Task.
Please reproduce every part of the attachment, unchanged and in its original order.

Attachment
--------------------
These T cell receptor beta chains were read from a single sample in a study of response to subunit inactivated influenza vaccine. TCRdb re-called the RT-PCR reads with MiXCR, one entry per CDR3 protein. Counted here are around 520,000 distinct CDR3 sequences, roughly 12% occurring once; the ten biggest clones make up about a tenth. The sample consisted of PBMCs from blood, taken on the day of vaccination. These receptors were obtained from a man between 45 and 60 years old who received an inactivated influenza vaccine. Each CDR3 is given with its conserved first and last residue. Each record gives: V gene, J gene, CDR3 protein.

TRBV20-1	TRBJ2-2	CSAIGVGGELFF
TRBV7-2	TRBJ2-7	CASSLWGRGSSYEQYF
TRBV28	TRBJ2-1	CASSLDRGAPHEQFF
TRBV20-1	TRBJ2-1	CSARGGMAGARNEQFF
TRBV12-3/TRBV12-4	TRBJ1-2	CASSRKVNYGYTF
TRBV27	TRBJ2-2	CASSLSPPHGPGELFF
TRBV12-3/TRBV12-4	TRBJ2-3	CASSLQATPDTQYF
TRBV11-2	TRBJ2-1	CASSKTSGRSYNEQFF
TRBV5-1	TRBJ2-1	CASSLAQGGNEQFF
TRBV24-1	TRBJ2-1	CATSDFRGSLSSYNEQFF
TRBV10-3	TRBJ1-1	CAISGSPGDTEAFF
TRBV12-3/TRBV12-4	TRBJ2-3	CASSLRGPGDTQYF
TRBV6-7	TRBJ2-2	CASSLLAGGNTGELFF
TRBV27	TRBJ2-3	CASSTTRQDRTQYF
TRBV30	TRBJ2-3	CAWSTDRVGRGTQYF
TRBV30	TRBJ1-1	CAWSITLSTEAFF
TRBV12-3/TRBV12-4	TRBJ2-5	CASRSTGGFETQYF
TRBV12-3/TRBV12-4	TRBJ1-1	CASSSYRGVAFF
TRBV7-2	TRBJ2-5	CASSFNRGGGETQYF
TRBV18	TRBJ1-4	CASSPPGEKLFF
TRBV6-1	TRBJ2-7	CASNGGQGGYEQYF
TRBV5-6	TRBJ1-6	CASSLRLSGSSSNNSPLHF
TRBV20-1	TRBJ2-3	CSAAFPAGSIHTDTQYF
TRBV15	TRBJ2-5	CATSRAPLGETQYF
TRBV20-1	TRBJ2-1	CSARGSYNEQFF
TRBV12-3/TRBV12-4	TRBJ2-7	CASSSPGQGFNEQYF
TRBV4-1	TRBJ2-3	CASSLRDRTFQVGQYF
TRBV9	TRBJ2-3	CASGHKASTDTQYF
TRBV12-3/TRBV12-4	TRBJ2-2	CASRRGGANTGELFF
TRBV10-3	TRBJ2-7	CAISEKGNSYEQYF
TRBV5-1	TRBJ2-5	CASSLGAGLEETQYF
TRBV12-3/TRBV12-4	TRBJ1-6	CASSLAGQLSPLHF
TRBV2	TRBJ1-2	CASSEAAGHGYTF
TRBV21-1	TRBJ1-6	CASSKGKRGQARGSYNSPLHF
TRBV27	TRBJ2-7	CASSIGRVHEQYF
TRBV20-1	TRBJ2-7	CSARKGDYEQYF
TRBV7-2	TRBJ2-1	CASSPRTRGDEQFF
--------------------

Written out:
These T cell receptor beta chains were read from a single sample in a study of response to subunit inactivated influenza vaccine. TCRdb re-called the RT-PCR reads with MiXCR, one entry per CDR3 protein. Counted here are around 520,000 distinct CDR3 sequences, roughly 12% occurring once; the ten biggest clones make up about a tenth. The sample consisted of PBMCs from blood, taken on the day of vaccination. These receptors were obtained from a man between 45 and 60 years old who received an inactivated influenza vaccine. Each CDR3 is given with its conserved first and last residue. Each record gives: V gene, J gene, CDR3 protein.

TRBV20-1	TRBJ2-2	CSAIGVGGELFF
TRBV7-2	TRBJ2-7	CASSLWGRGSSYEQYF
TRBV28	TRBJ2-1	CASSLDRGAPHEQFF
TRBV20-1	TRBJ2-1	CSARGGMAGARNEQFF
TRBV12-3/TRBV12-4	TRBJ1-2	CASSRKVNYGYTF
TRBV27	TRBJ2-2	CASSLSPPHGPGELFF
TRBV12-3/TRBV12-4	TRBJ2-3	CASSLQATPDTQYF
TRBV11-2	TRBJ2-1	CASSKTSGRSYNEQFF
TRBV5-1	TRBJ2-1	CASSLAQGGNEQFF
TRBV24-1	TRBJ2-1	CATSDFRGSLSSYNEQFF
TRBV10-3	TRBJ1-1	CAISGSPGDTEAFF
TRBV12-3/TRBV12-4	TRBJ2-3	CASSLRGPGDTQYF
TRBV6-7	TRBJ2-2	CASSLLAGGNTGELFF
TRBV27	TRBJ2-3	CASSTTRQDRTQYF
TRBV30	TRBJ2-3	CAWSTDRVGRGTQYF
TRBV30	TRBJ1-1	CAWSITLSTEAFF
TRBV12-3/TRBV12-4	TRBJ2-5	CASRSTGGFETQYF
TRBV12-3/TRBV12-4	TRBJ1-1	CASSSYRGVAFF
TRBV7-2	TRBJ2-5	CASSFNRGGGETQYF
TRBV18	TRBJ1-4	CASSPPGEKLFF
TRBV6-1	TRBJ2-7	CASNGGQGGYEQYF
TRBV5-6	TRBJ1-6	CASSLRLSGSSSNNSPLHF
TRBV20-1	TRBJ2-3	CSAAFPAGSIHTDTQYF
TRBV15	TRBJ2-5	CATSRAPLGETQYF
TRBV20-1	TRBJ2-1	CSARGSYNEQFF
TRBV12-3/TRBV12-4	TRBJ2-7	CASSSPGQGFNEQYF
TRBV4-1	TRBJ2-3	CASSLRDRTFQVGQYF
TRBV9	TRBJ2-3	CASGHKASTDTQYF
TRBV12-3/TRBV12-4	TRBJ2-2	CASRRGGANTGELFF
TRBV10-3	TRBJ2-7	CAISEKGNSYEQYF
TRBV5-1	TRBJ2-5	CASSLGAGLEETQYF
TRBV12-3/TRBV12-4	TRBJ1-6	CASSLAGQLSPLHF
TRBV2	TRBJ1-2	CASSEAAGHGYTF
TRBV21-1	TRBJ1-6	CASSKGKRGQARGSYNSPLHF
TRBV27	TRBJ2-7	CASSIGRVHEQYF
TRBV20-1	TRBJ2-7	CSARKGDYEQYF
TRBV7-2	TRBJ2-1	CASSPRTRGDEQFF